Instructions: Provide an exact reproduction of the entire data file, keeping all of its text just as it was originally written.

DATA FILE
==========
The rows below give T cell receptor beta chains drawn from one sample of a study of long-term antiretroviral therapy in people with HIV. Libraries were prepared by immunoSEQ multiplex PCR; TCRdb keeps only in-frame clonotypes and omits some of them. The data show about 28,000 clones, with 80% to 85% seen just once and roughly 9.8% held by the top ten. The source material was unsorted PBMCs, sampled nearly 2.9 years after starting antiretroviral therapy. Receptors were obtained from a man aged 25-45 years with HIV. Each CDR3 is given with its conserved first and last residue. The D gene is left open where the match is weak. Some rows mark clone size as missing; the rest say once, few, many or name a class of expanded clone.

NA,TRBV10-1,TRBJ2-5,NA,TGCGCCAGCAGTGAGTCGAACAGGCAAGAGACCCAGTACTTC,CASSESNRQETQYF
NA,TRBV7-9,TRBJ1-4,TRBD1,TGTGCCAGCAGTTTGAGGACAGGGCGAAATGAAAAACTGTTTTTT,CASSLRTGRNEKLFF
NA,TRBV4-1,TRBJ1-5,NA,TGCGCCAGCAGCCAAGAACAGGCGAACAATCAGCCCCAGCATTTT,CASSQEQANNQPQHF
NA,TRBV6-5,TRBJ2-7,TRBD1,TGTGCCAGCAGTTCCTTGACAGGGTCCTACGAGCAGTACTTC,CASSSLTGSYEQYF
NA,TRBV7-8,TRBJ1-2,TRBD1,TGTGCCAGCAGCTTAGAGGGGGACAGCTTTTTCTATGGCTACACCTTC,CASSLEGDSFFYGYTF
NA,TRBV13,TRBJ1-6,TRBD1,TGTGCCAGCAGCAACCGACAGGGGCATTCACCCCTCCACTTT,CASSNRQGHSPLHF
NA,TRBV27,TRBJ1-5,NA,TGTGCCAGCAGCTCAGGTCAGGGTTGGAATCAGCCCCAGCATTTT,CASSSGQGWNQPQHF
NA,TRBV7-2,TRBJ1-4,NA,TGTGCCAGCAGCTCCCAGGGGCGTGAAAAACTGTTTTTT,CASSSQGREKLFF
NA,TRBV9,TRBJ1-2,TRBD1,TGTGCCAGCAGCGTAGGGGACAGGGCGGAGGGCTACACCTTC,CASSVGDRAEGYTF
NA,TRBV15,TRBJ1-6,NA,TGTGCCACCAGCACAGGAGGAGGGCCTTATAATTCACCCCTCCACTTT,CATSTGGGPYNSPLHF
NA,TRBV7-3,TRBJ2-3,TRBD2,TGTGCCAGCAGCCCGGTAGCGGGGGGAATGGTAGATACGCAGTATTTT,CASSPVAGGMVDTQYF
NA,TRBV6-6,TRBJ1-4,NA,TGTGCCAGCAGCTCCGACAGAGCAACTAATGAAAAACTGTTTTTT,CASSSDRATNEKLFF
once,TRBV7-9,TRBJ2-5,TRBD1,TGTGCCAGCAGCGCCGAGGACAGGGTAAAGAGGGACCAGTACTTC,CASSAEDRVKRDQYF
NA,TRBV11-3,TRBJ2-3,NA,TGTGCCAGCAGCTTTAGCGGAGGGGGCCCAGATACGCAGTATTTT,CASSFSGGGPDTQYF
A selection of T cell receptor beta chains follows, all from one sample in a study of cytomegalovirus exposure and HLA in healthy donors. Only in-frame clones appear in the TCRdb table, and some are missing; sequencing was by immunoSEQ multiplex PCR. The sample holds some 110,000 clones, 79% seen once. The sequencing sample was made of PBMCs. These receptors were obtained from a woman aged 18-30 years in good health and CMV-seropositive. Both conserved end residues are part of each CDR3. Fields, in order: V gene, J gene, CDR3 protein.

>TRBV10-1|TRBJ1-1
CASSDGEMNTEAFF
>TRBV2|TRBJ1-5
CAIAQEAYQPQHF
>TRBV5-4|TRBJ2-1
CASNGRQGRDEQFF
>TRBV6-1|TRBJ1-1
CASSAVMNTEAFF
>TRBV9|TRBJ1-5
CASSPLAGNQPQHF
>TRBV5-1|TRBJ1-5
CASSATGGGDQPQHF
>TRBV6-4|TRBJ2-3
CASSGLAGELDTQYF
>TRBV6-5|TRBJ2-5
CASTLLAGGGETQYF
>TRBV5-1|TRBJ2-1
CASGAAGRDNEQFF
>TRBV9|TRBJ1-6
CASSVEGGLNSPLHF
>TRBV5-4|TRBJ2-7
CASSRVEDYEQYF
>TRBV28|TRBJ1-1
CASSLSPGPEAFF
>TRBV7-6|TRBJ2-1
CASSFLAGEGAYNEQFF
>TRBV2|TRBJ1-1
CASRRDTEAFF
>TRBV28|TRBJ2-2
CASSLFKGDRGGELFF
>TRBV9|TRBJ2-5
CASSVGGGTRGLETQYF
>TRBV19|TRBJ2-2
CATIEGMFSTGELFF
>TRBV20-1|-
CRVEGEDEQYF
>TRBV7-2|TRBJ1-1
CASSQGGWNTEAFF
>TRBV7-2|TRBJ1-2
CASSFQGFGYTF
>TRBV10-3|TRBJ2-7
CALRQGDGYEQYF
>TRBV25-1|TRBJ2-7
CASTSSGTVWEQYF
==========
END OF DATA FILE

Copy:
The rows below give T cell receptor beta chains drawn from one sample of a study of long-term antiretroviral therapy in people with HIV. Libraries were prepared by immunoSEQ multiplex PCR; TCRdb keeps only in-frame clonotypes and omits some of them. The data show about 28,000 clones, with 80% to 85% seen just once and roughly 9.8% held by the top ten. The source material was unsorted PBMCs, sampled nearly 2.9 years after starting antiretroviral therapy. Receptors were obtained from a man aged 25-45 years with HIV. Each CDR3 is given with its conserved first and last residue. The D gene is left open where the match is weak. Some rows mark clone size as missing; the rest say once, few, many or name a class of expanded clone.

NA,TRBV10-1,TRBJ2-5,NA,TGCGCCAGCAGTGAGTCGAACAGGCAAGAGACCCAGTACTTC,CASSESNRQETQYF
NA,TRBV7-9,TRBJ1-4,TRBD1,TGTGCCAGCAGTTTGAGGACAGGGCGAAATGAAAAACTGTTTTTT,CASSLRTGRNEKLFF
NA,TRBV4-1,TRBJ1-5,NA,TGCGCCAGCAGCCAAGAACAGGCGAACAATCAGCCCCAGCATTTT,CASSQEQANNQPQHF
NA,TRBV6-5,TRBJ2-7,TRBD1,TGTGCCAGCAGTTCCTTGACAGGGTCCTACGAGCAGTACTTC,CASSSLTGSYEQYF
NA,TRBV7-8,TRBJ1-2,TRBD1,TGTGCCAGCAGCTTAGAGGGGGACAGCTTTTTCTATGGCTACACCTTC,CASSLEGDSFFYGYTF
NA,TRBV13,TRBJ1-6,TRBD1,TGTGCCAGCAGCAACCGACAGGGGCATTCACCCCTCCACTTT,CASSNRQGHSPLHF
NA,TRBV27,TRBJ1-5,NA,TGTGCCAGCAGCTCAGGTCAGGGTTGGAATCAGCCCCAGCATTTT,CASSSGQGWNQPQHF
NA,TRBV7-2,TRBJ1-4,NA,TGTGCCAGCAGCTCCCAGGGGCGTGAAAAACTGTTTTTT,CASSSQGREKLFF
NA,TRBV9,TRBJ1-2,TRBD1,TGTGCCAGCAGCGTAGGGGACAGGGCGGAGGGCTACACCTTC,CASSVGDRAEGYTF
NA,TRBV15,TRBJ1-6,NA,TGTGCCACCAGCACAGGAGGAGGGCCTTATAATTCACCCCTCCACTTT,CATSTGGGPYNSPLHF
NA,TRBV7-3,TRBJ2-3,TRBD2,TGTGCCAGCAGCCCGGTAGCGGGGGGAATGGTAGATACGCAGTATTTT,CASSPVAGGMVDTQYF
NA,TRBV6-6,TRBJ1-4,NA,TGTGCCAGCAGCTCCGACAGAGCAACTAATGAAAAACTGTTTTTT,CASSSDRATNEKLFF
once,TRBV7-9,TRBJ2-5,TRBD1,TGTGCCAGCAGCGCCGAGGACAGGGTAAAGAGGGACCAGTACTTC,CASSAEDRVKRDQYF
NA,TRBV11-3,TRBJ2-3,NA,TGTGCCAGCAGCTTTAGCGGAGGGGGCCCAGATACGCAGTATTTT,CASSFSGGGPDTQYF
A selection of T cell receptor beta chains follows, all from one sample in a study of cytomegalovirus exposure and HLA in healthy donors. Only in-frame clones appear in the TCRdb table, and some are missing; sequencing was by immunoSEQ multiplex PCR. The sample holds some 110,000 clones, 79% seen once. The sequencing sample was made of PBMCs. These receptors were obtained from a woman aged 18-30 years in good health and CMV-seropositive. Both conserved end residues are part of each CDR3. Fields, in order: V gene, J gene, CDR3 protein.

>TRBV10-1|TRBJ1-1
CASSDGEMNTEAFF
>TRBV2|TRBJ1-5
CAIAQEAYQPQHF
>TRBV5-4|TRBJ2-1
CASNGRQGRDEQFF
>TRBV6-1|TRBJ1-1
CASSAVMNTEAFF
>TRBV9|TRBJ1-5
CASSPLAGNQPQHF
>TRBV5-1|TRBJ1-5
CASSATGGGDQPQHF
>TRBV6-4|TRBJ2-3
CASSGLAGELDTQYF
>TRBV6-5|TRBJ2-5
CASTLLAGGGETQYF
>TRBV5-1|TRBJ2-1
CASGAAGRDNEQFF
>TRBV9|TRBJ1-6
CASSVEGGLNSPLHF
>TRBV5-4|TRBJ2-7
CASSRVEDYEQYF
>TRBV28|TRBJ1-1
CASSLSPGPEAFF
>TRBV7-6|TRBJ2-1
CASSFLAGEGAYNEQFF
>TRBV2|TRBJ1-1
CASRRDTEAFF
>TRBV28|TRBJ2-2
CASSLFKGDRGGELFF
>TRBV9|TRBJ2-5
CASSVGGGTRGLETQYF
>TRBV19|TRBJ2-2
CATIEGMFSTGELFF
>TRBV20-1|-
CRVEGEDEQYF
>TRBV7-2|TRBJ1-1
CASSQGGWNTEAFF
>TRBV7-2|TRBJ1-2
CASSFQGFGYTF
>TRBV10-3|TRBJ2-7
CALRQGDGYEQYF
>TRBV25-1|TRBJ2-7
CASTSSGTVWEQYF